Western Pennsylvania hospital profits improving
The median profit margin for nonprofit hospitals in the nation declined for the first time in five years, credit-rating company Standard & Poor's said in a report on Wednesday.
The drop in profit from operations last year occurred because patient volumes fell as expenses increased, S&P said. The same situation squeezed profits at hospitals in Western Pennsylvania in 2013.
Industry group Hospital Council of Western Pennsylvania in May reported that average operating margin at 58 hospitals in the region was 1.81 percent last year — less than half the average operating margin of 4.44 percent in the previous year.
“We believe the sector is at a tipping point where negative forces have started to outweigh many providers' ability to implement sufficient countermeasures,” analyst Margaret McNamara said in the S&P report.
S&P, which has a negative outlook on the entire U.S. nonprofit hospital industry, said it expects the compression in operating margins to continue through this year.
But that hasn't been the case here.
Hospital networks large and small across Western Pennsylvania have showed improved results this year, countering S&P's prediction of a further squeeze on operating margins. Hospital executives have said that private insurer reimbursements have increased, and some have experienced a rebound in surgeries and greater patient volumes at outpatient centers.
The region's biggest hospital system, UPMC, experienced an 8 percent increase in revenue, an 8 percent rise in expenses and a 4 percent boost to operating profit during the January-March quarter this year, according to its most recent financial report.
Smaller systems showed the same trend of higher revenue, expenses and income, including the former West Penn Allegheny Health System, which narrowed its loss on strong revenue growth in both quarters this year. The Highmark Health-owned network has cited more higher-cost procedures and better reimbursement levels for its growing revenue.Excela Health and Butler Health both swung from losses to profits this year on higher revenue in the January-March quarter.
And St. Clair Hospital in Mt. Lebanon saw its operating profit skyrocket 47 percent as revenue shot up 5 percent on volume increases at its expanded Village Square outpatient center in Bethel Park and a Peters center opened in January.
“St. Clair continues to enhance its position as the leading provider to its service area, as well as improve its readiness for the evolving regional and national healthcare market,” the hospital said in its most recent financial report.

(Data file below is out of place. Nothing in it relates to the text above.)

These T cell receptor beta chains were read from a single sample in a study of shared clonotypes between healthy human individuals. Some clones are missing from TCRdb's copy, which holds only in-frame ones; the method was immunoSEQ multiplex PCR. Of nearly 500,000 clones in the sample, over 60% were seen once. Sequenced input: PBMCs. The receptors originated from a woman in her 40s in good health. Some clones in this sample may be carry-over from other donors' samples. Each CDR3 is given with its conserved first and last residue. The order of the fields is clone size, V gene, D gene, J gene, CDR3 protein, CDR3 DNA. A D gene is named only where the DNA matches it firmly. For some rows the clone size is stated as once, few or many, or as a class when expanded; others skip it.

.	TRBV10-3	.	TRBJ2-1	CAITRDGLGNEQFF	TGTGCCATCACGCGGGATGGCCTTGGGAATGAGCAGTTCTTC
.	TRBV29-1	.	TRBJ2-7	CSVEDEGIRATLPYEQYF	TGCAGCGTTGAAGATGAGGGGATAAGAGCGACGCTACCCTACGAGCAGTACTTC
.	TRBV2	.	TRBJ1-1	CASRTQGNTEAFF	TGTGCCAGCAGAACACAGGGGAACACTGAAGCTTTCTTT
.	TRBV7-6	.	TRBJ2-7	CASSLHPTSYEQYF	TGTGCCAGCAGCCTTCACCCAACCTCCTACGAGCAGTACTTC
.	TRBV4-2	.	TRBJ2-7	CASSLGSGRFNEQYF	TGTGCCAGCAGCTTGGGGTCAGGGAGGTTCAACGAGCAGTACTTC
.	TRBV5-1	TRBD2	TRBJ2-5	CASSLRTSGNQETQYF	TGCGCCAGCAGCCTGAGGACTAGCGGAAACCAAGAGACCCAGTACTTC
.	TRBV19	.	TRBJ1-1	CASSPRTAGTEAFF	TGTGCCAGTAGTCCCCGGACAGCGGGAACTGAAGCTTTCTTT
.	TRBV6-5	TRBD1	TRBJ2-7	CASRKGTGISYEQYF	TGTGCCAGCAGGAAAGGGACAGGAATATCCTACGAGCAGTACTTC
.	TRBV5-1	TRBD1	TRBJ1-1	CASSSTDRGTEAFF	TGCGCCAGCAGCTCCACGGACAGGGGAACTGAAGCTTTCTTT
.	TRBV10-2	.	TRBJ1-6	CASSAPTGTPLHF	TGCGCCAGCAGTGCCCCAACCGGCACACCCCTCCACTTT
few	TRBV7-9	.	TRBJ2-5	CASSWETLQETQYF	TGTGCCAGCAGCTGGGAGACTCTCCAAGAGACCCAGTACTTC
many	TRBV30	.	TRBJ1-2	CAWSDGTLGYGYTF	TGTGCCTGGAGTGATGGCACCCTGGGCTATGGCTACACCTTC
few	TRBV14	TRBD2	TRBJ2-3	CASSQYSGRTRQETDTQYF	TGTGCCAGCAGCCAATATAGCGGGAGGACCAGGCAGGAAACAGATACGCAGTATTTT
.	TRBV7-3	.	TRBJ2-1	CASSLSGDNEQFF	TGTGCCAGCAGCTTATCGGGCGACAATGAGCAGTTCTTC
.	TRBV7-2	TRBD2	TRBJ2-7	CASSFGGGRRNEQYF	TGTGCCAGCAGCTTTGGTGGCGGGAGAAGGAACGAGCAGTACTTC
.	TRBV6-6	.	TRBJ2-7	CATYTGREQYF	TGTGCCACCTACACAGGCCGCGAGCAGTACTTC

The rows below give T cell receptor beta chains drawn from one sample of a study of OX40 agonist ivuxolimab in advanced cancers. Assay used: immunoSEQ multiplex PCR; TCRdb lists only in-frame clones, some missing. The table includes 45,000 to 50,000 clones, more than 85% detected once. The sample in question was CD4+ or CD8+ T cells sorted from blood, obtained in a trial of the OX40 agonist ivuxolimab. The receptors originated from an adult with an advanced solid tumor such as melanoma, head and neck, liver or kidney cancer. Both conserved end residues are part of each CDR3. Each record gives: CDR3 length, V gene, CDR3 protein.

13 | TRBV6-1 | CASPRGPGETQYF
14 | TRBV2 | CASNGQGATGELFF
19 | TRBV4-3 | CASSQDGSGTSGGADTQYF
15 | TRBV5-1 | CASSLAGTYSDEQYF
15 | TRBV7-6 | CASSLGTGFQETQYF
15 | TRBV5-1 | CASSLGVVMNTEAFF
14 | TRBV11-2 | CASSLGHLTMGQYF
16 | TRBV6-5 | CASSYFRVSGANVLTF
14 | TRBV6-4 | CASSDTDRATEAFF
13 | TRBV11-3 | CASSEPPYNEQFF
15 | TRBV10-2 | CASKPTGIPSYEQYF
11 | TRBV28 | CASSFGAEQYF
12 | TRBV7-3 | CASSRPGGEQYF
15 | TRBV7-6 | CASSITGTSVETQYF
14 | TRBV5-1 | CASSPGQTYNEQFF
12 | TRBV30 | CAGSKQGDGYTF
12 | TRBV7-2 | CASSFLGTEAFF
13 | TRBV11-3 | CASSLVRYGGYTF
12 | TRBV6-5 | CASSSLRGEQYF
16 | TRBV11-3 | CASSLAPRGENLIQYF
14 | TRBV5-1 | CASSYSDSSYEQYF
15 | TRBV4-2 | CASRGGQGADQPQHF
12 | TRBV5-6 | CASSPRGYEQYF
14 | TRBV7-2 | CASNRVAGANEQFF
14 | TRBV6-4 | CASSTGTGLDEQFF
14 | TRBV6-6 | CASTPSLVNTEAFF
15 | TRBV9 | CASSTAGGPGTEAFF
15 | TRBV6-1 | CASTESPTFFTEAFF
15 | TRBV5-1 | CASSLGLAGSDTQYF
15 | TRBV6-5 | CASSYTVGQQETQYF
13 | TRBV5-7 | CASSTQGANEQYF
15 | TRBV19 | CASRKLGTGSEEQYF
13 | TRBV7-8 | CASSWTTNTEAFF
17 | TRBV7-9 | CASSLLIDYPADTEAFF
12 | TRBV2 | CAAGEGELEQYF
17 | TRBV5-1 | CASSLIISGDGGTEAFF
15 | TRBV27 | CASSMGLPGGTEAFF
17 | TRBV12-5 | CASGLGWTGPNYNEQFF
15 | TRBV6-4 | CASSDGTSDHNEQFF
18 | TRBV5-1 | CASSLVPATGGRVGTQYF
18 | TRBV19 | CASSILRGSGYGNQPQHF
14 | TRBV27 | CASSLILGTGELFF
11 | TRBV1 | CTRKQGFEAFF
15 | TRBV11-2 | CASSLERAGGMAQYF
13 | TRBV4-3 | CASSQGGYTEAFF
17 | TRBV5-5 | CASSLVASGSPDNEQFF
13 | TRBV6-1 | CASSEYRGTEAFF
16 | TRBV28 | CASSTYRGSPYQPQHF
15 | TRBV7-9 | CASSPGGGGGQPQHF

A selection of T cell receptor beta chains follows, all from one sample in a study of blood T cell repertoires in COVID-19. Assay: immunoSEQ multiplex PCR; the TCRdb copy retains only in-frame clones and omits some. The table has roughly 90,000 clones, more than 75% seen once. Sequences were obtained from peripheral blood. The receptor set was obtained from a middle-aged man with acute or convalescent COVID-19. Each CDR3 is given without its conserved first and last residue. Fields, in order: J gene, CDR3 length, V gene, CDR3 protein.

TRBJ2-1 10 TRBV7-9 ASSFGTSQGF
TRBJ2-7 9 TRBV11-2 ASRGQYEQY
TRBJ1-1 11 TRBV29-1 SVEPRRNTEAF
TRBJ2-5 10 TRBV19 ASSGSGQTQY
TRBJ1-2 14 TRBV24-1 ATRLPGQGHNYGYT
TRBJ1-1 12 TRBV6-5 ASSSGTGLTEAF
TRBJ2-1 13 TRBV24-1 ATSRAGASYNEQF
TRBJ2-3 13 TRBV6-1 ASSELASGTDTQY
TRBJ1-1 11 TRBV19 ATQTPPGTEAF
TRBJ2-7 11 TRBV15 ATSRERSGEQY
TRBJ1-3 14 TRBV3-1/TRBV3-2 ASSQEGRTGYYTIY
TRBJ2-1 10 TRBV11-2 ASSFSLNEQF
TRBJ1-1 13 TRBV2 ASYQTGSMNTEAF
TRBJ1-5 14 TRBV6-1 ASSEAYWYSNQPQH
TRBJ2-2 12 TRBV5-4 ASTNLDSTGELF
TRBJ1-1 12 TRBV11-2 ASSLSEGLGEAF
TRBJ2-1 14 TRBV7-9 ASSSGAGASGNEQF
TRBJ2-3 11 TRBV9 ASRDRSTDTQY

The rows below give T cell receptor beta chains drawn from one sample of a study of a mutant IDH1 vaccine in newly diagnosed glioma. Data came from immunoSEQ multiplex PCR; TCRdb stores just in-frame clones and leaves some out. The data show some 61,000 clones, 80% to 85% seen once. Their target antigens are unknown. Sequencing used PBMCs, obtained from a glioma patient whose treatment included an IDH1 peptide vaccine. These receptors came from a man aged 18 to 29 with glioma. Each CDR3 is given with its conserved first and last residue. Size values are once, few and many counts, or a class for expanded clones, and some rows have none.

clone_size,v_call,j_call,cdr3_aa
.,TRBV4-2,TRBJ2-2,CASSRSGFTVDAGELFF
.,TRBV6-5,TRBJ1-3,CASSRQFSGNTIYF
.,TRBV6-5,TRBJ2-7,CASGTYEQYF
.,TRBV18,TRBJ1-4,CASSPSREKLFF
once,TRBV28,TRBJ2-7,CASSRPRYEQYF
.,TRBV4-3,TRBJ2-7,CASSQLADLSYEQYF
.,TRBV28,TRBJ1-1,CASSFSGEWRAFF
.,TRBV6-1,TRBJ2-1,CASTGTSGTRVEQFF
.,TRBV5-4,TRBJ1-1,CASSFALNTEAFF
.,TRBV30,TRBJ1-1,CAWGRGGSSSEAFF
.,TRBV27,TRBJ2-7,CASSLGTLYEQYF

Alex Nixon is a staff writer for Trib Total Media. He can be reached at 412-320-7928 or email@example.com.
Add Alex Nixon to your Google+ circles.
Show commenting policy
TribLive commenting policy
You are solely responsible for your comments and by using TribLive.com you agree to our Terms of Service.
We moderate comments. Our goal is to provide substantive commentary for a general readership. By screening submissions, we provide a space where readers can share intelligent and informed commentary that enhances the quality of our news and information.
While most comments will be posted if they are on-topic and not abusive, moderating decisions are subjective. We will make them as carefully and consistently as we can. Because of the volume of reader comments, we cannot review individual moderation decisions with readers.
We value thoughtful comments representing a range of views that make their point quickly and politely. We make an effort to protect discussions from repeated comments either by the same reader or different readers.
We follow the same standards for taste as the daily newspaper. A few things we won't tolerate: personal attacks, obscenity, vulgarity, profanity (including expletives and letters followed by dashes), commercial promotion, impersonations, incoherence, proselytizing and SHOUTING. Don't include URLs to Web sites.
We do not edit comments. They are either approved or deleted. We reserve the right to edit a comment that is quoted or excerpted in an article. In this case, we may fix spelling and punctuation.
We welcome strong opinions and criticism of our work, but we don't want comments to become bogged down with discussions of our policies and we will moderate accordingly.
We appreciate it when readers and people quoted in articles or blog posts point out errors of fact or emphasis and will investigate all assertions. But these suggestions should be sent via e-mail. To avoid distracting other readers, we won't publish comments that suggest a correction. Instead, corrections will be made in a blog post or in an article.
- Pa., W.Va., Ohio to coordinate efforts to attract shale-related business
- Education tech firm Acrobatiq does software to supplement college learning
- As craft fades, personal touch helps Northway Shoes & Repair thrive
- Tesla investors leery as shares, targets plummet
- Kombucha producers resist call to indicate alcohol content on labels
- Chesapeake Energy appoints Brad Martin chairman of the board
- Budweiser brewer AB InBev wants to take over SABMiller for $108.2B
- Safety of credit cards up to banks
- Class action lawsuit in California seeks Volkswagen buyback
- Wabtec buying Australian sensor maker Track IQ
- CMU showcases its lengthy list of fledgling companies at venture event